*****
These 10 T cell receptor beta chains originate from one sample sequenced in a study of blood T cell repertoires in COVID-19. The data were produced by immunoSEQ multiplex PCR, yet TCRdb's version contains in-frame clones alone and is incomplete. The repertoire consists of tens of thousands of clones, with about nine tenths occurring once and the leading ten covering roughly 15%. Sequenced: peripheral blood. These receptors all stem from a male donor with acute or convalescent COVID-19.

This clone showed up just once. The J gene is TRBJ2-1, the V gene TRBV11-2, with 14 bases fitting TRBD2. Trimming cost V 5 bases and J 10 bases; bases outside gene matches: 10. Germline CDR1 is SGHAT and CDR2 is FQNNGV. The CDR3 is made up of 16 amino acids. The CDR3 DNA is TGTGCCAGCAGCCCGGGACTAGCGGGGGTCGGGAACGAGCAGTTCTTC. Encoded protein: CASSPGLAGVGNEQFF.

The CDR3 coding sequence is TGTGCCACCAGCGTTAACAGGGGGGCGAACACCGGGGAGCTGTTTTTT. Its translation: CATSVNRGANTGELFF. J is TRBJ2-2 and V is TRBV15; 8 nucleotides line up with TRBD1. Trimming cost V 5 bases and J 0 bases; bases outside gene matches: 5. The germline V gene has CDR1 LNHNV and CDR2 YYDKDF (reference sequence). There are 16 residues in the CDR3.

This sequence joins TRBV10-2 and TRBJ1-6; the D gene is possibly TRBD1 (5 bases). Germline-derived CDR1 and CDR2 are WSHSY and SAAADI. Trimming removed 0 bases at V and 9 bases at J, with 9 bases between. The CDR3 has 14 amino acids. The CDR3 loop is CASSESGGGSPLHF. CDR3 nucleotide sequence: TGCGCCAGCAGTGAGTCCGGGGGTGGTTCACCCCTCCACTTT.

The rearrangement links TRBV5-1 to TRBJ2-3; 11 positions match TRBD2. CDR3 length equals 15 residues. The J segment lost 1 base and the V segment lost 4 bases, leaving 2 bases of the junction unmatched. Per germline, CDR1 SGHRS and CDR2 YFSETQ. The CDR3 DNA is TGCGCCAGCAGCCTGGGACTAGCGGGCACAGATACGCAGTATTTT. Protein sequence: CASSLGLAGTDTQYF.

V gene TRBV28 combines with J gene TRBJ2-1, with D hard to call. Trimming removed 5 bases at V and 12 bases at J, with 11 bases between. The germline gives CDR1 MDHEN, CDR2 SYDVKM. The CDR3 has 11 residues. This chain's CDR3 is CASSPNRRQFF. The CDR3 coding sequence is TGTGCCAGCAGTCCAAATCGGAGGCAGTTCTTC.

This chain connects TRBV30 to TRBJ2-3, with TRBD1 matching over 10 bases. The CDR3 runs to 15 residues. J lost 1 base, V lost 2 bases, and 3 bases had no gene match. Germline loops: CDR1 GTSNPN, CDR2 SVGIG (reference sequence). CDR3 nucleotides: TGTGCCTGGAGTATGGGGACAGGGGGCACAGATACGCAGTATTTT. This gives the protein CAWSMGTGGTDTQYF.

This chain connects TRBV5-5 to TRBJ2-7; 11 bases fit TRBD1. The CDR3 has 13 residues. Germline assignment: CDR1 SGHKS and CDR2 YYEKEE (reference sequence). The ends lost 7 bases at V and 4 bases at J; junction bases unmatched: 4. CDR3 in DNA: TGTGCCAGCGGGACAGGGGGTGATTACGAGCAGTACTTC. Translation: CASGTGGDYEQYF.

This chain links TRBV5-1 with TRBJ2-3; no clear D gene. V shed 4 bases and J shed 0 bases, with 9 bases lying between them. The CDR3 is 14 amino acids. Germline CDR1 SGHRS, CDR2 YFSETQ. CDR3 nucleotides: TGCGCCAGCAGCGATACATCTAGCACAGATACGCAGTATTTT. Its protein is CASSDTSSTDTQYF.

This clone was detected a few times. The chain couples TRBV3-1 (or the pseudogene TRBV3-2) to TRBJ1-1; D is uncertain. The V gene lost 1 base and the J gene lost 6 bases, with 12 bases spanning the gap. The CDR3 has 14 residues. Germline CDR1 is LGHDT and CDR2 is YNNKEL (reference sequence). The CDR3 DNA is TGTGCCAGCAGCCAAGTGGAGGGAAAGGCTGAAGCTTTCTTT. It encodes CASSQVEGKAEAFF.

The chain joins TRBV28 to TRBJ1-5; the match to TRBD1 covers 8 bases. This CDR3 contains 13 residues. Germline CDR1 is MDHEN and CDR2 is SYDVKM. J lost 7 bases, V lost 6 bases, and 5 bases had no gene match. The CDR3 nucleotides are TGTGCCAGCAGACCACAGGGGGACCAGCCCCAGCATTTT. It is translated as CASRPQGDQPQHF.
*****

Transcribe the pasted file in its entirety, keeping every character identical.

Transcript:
These 10 T cell receptor beta chains originate from one sample sequenced in a study of blood T cell repertoires in COVID-19. The data were produced by immunoSEQ multiplex PCR, yet TCRdb's version contains in-frame clones alone and is incomplete. The repertoire consists of tens of thousands of clones, with about nine tenths occurring once and the leading ten covering roughly 15%. Sequenced: peripheral blood. These receptors all stem from a male donor with acute or convalescent COVID-19.

This clone showed up just once. The J gene is TRBJ2-1, the V gene TRBV11-2, with 14 bases fitting TRBD2. Trimming cost V 5 bases and J 10 bases; bases outside gene matches: 10. Germline CDR1 is SGHAT and CDR2 is FQNNGV. The CDR3 is made up of 16 amino acids. The CDR3 DNA is TGTGCCAGCAGCCCGGGACTAGCGGGGGTCGGGAACGAGCAGTTCTTC. Encoded protein: CASSPGLAGVGNEQFF.

The CDR3 coding sequence is TGTGCCACCAGCGTTAACAGGGGGGCGAACACCGGGGAGCTGTTTTTT. Its translation: CATSVNRGANTGELFF. J is TRBJ2-2 and V is TRBV15; 8 nucleotides line up with TRBD1. Trimming cost V 5 bases and J 0 bases; bases outside gene matches: 5. The germline V gene has CDR1 LNHNV and CDR2 YYDKDF (reference sequence). There are 16 residues in the CDR3.

This sequence joins TRBV10-2 and TRBJ1-6; the D gene is possibly TRBD1 (5 bases). Germline-derived CDR1 and CDR2 are WSHSY and SAAADI. Trimming removed 0 bases at V and 9 bases at J, with 9 bases between. The CDR3 has 14 amino acids. The CDR3 loop is CASSESGGGSPLHF. CDR3 nucleotide sequence: TGCGCCAGCAGTGAGTCCGGGGGTGGTTCACCCCTCCACTTT.

The rearrangement links TRBV5-1 to TRBJ2-3; 11 positions match TRBD2. CDR3 length equals 15 residues. The J segment lost 1 base and the V segment lost 4 bases, leaving 2 bases of the junction unmatched. Per germline, CDR1 SGHRS and CDR2 YFSETQ. The CDR3 DNA is TGCGCCAGCAGCCTGGGACTAGCGGGCACAGATACGCAGTATTTT. Protein sequence: CASSLGLAGTDTQYF.

V gene TRBV28 combines with J gene TRBJ2-1, with D hard to call. Trimming removed 5 bases at V and 12 bases at J, with 11 bases between. The germline gives CDR1 MDHEN, CDR2 SYDVKM. The CDR3 has 11 residues. This chain's CDR3 is CASSPNRRQFF. The CDR3 coding sequence is TGTGCCAGCAGTCCAAATCGGAGGCAGTTCTTC.

This chain connects TRBV30 to TRBJ2-3, with TRBD1 matching over 10 bases. The CDR3 runs to 15 residues. J lost 1 base, V lost 2 bases, and 3 bases had no gene match. Germline loops: CDR1 GTSNPN, CDR2 SVGIG (reference sequence). CDR3 nucleotides: TGTGCCTGGAGTATGGGGACAGGGGGCACAGATACGCAGTATTTT. This gives the protein CAWSMGTGGTDTQYF.

This chain connects TRBV5-5 to TRBJ2-7; 11 bases fit TRBD1. The CDR3 has 13 residues. Germline assignment: CDR1 SGHKS and CDR2 YYEKEE (reference sequence). The ends lost 7 bases at V and 4 bases at J; junction bases unmatched: 4. CDR3 in DNA: TGTGCCAGCGGGACAGGGGGTGATTACGAGCAGTACTTC. Translation: CASGTGGDYEQYF.

This chain links TRBV5-1 with TRBJ2-3; no clear D gene. V shed 4 bases and J shed 0 bases, with 9 bases lying between them. The CDR3 is 14 amino acids. Germline CDR1 SGHRS, CDR2 YFSETQ. CDR3 nucleotides: TGCGCCAGCAGCGATACATCTAGCACAGATACGCAGTATTTT. Its protein is CASSDTSSTDTQYF.

This clone was detected a few times. The chain couples TRBV3-1 (or the pseudogene TRBV3-2) to TRBJ1-1; D is uncertain. The V gene lost 1 base and the J gene lost 6 bases, with 12 bases spanning the gap. The CDR3 has 14 residues. Germline CDR1 is LGHDT and CDR2 is YNNKEL (reference sequence). The CDR3 DNA is TGTGCCAGCAGCCAAGTGGAGGGAAAGGCTGAAGCTTTCTTT. It encodes CASSQVEGKAEAFF.

The chain joins TRBV28 to TRBJ1-5; the match to TRBD1 covers 8 bases. This CDR3 contains 13 residues. Germline CDR1 is MDHEN and CDR2 is SYDVKM. J lost 7 bases, V lost 6 bases, and 5 bases had no gene match. The CDR3 nucleotides are TGTGCCAGCAGACCACAGGGGGACCAGCCCCAGCATTTT. It is translated as CASRPQGDQPQHF.